Ten years ago today, Becky Slabaugh was in a grim fight for her life. Her then-husband, Bill Slabaugh, ambushed her, grabbing her by the hair and pulling her to the floor in the basement of their Lake Township home. And then, taking a spray bottle filled with the nitric acid he had ordered a few days earlier on the Internet, he drenched her from head to toe. The solution ate the beautiful woman’s skin.
The couple was in the middle of a divorce and Bill was angry.
“If I can’t have you, no one can,” he said, as Becky begged him to stop. “I’ll make sure no one ever wants you.”
What he couldn’t have predicted on that cool Saturday morning was that his wicked plot would eventually land Becky smack in the arms of another man.
The mother of three, and now grandmother of six, endured excruciating treatments, surgery, infections and horrific pain.
With the help of Becky, police reports, and interviews with others, her story was told on the front page of the Beacon Journal in a six-day series on the first anniversary of the attack. (You can read the original series on Ohio.com.) During the reporting process, Becky and I spent hours together. There were many tears — and a few laughs.
With dignity and elegance, she told her story. And though she was at the time sleeping in a tight hood with holes cut out for her eyes, nostrils, ears and mouth, and enduring a grueling regime to aid in the healing of her delicate skin, she hinted at forgiveness.
When I think back, I realize that her grace touched me to my soul. And, apparently, many of you feel the same, as few months go by without someone asking me for an update on Becky.
It is my honor to do so today.
Life after the attack
After the series was published, hundreds of people emailed Becky. And because she wore a clear mask during the day, strangers at places like yard sales and department stores recognized her and asked if they could shake her hand. One of those was Stark County’s Bob Waltz.
During the week that the stories were published, someone at work had dropped a newspaper on a file cabinet outside of Bob’s office at EER in Orrville.
“Thank the stars that I stopped to read it rather than just pass it by like I did on so many other mornings,” Bob said. “I truly believe we were destined to meet and I am so thankful and grateful every day to everything and everyone involved in the chain of events that allowed that to happen.”
While shopping at Kohl’s in Jackson Township, Bob saw Becky and introduced himself as one of her email buddies. As if they were old friends, the two hugged, and the email exchanges continued.
In his messages, Bob told her that when it came to painful issues in his own life, he found that “forgiveness is the only way to true release.” And he explained that she had become part of his daily consciousness.
Becky felt an immediate connection, but had no idea where the man lived until that unexpected meeting at the store.
On Oct. 30, 2010, Bob and Becky exchanged wedding vows at Sippo Lake in Perry Township.
Love of her life
Bill Slabaugh remains in prison, serving a 12-year sentence for kidnapping and assault.
“There is a verse in the Bible that says, ‘You meant it for harm, but God meant it for good,’ ” Becky said softly during a recent interview. “Bill’s intention was destruction, but he opened up the doors of my life and tons of love flooded in from so many people who read my story. One of those was Bob. Now, my life is absolutely everything I could have dreamed or wanted it to be.”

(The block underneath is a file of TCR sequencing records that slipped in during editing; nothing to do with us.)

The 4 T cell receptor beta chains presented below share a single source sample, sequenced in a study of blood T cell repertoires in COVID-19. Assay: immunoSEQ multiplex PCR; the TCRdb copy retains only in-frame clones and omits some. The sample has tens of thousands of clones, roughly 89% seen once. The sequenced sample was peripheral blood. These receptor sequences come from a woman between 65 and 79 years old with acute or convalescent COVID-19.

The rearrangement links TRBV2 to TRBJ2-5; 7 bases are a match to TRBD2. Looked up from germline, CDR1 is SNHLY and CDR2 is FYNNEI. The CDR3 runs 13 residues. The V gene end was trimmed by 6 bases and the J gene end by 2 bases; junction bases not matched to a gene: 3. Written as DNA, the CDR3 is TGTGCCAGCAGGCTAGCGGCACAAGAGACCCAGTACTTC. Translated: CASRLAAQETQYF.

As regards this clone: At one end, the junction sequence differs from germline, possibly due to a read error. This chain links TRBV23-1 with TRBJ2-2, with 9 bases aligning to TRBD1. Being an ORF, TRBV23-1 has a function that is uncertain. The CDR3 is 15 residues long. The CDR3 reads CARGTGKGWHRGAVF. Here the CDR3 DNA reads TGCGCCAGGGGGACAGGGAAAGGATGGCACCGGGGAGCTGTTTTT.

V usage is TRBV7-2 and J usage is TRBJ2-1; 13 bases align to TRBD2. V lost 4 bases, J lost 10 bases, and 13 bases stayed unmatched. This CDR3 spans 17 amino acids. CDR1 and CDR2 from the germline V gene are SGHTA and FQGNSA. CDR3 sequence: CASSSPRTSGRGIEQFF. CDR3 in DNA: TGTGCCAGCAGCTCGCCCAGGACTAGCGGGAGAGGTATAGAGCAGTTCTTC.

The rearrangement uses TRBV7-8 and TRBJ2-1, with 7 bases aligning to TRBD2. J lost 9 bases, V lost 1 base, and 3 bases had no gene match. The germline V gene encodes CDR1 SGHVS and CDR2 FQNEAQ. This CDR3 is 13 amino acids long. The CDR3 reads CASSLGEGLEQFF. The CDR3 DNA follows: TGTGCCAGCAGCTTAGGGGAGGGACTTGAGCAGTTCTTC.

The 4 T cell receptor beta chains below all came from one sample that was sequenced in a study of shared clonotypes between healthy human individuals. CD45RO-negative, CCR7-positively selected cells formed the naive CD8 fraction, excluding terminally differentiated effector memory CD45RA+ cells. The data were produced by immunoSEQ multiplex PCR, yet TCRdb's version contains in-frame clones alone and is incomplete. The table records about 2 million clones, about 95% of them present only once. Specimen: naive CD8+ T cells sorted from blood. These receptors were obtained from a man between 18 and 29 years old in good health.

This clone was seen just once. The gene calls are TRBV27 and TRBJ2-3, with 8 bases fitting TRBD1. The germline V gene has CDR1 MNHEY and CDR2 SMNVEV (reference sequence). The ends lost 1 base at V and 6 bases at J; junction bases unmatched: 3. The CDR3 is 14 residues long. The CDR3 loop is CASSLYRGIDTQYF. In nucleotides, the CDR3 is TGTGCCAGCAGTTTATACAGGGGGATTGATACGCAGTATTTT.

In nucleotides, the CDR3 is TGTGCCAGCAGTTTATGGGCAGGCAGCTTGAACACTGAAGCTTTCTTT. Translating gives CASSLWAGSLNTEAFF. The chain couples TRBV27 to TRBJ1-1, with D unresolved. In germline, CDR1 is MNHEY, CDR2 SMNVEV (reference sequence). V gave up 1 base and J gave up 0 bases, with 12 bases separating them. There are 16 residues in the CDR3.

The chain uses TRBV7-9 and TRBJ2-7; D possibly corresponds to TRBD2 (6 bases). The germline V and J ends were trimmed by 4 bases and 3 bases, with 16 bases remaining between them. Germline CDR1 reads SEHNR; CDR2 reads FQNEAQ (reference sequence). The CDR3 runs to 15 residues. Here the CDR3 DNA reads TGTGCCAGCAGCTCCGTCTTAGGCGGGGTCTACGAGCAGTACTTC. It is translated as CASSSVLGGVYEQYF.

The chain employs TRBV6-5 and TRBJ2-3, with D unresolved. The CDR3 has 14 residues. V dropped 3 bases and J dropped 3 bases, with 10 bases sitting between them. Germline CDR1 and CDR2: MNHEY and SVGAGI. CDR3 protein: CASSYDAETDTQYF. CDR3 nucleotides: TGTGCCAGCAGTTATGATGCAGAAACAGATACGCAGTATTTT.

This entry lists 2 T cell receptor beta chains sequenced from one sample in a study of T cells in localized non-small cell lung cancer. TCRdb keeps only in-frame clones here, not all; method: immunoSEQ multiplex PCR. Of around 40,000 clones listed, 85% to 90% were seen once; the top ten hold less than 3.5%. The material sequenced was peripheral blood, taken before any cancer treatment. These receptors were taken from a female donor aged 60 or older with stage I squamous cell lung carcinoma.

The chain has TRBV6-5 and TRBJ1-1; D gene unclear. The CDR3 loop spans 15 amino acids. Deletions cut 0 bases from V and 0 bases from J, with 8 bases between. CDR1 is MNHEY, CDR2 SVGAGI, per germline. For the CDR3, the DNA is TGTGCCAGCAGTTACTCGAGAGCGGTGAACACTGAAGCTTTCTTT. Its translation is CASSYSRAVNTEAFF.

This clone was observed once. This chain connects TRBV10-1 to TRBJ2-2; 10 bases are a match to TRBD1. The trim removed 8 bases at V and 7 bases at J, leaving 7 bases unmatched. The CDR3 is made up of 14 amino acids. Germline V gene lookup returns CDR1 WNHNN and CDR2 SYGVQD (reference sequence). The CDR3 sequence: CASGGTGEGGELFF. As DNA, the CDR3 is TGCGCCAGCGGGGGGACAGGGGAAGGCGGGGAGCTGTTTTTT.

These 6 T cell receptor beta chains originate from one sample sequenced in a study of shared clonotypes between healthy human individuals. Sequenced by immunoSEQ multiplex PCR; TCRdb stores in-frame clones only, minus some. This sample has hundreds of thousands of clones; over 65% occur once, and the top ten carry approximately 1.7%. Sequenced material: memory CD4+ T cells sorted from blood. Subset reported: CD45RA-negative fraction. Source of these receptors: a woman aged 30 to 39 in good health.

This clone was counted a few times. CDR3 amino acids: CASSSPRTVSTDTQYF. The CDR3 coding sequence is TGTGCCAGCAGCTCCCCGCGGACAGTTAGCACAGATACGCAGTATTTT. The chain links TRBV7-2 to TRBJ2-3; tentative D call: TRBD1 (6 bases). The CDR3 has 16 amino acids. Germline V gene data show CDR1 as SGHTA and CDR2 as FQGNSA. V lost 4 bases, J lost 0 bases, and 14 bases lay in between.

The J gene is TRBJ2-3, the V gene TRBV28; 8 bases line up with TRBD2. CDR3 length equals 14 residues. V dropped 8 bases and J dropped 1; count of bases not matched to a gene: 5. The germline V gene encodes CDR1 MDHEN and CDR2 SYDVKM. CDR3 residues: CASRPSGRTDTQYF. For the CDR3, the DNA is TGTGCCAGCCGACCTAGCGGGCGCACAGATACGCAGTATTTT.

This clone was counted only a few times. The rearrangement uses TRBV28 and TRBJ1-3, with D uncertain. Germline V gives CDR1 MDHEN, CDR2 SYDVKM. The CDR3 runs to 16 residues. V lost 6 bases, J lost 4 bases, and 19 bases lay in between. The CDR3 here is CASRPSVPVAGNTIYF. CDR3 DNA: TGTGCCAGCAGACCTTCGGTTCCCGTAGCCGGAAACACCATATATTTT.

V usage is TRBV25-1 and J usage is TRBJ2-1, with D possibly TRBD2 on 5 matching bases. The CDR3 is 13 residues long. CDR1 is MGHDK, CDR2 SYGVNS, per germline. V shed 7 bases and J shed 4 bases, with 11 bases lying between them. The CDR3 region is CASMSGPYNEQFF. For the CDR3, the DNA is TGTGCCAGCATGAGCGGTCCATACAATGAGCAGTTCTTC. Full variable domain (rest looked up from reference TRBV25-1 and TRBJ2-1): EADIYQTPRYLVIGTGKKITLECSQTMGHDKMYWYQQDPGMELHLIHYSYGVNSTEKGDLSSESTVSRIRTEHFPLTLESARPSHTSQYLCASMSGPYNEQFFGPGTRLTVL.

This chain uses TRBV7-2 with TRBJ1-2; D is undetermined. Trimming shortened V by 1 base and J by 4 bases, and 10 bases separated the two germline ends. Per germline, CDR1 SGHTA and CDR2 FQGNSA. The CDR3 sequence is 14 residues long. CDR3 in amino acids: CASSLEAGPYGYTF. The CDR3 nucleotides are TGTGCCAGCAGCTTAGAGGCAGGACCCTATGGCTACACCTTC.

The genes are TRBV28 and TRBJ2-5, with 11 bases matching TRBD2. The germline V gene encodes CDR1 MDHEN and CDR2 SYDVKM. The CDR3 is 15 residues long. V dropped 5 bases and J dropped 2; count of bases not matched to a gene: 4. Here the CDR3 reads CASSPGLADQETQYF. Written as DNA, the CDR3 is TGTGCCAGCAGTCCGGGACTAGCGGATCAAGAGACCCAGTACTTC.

For Becky, Bob is the love of her life, the kindest, gentlest man she has ever known. Bob says he is the luckiest person alive.
Six of Becky’s many joys are her grandchildren, who range in age from 2 to 8. “It’s a little bit like bedlam when we get together,” she said, laughing.
Sadly, her son and daughter-in-law, Jeremy and Carey Bear of California, lost triplets about three years ago. Born at 22 weeks, they were unable to survive. Jeremy, who is remarkably creative and has his mother’s way with words, prepared a touching, albeit sometimes difficult-to-watch video about his three boys (www.youtube.com/watch?v=oTqZepFj_JM) that has been shown around the world.
“They’ve helped a lot of other people through the process of grief,” Becky explained, struggling with her emotions.
For Bob, Becky’s children and grandchildren are a blessing to him. With no biological children, the 60-year-old engineer who now works at Combi Packaging has warmly embraced being a stepdad and grandfather.
“Jeremy, Erin [Burtoft] and Lauren [Martin] are three of the finest people I have ever met,” Bob said. “The way they graciously accepted me into their family, especially after everything Becky had gone through, was both surprising and heartwarming … The grandchildren? Well, they were a bonus I never expected to experience in my life. Becky has brought more than perfect love into my life, she has brought a family.”
The 58-year-old Becky, who is now a staff nurse at IBH Addiction Recovery Center, will tell you that her feelings about July 10, 2004, have evolved.
“I have a bracelet that has a small angel and a small disc engraved with 7-10-04 and ‘Reborn’ that I wear in reverence on that day each year. It is a reminder to myself that our lives can change in a moment. But it is mostly a reminder that great beauty can be born out of tragedy,” she explained. “My life was forever changed and … it has brought me to this place and what I have found is that it really is a beautiful life.”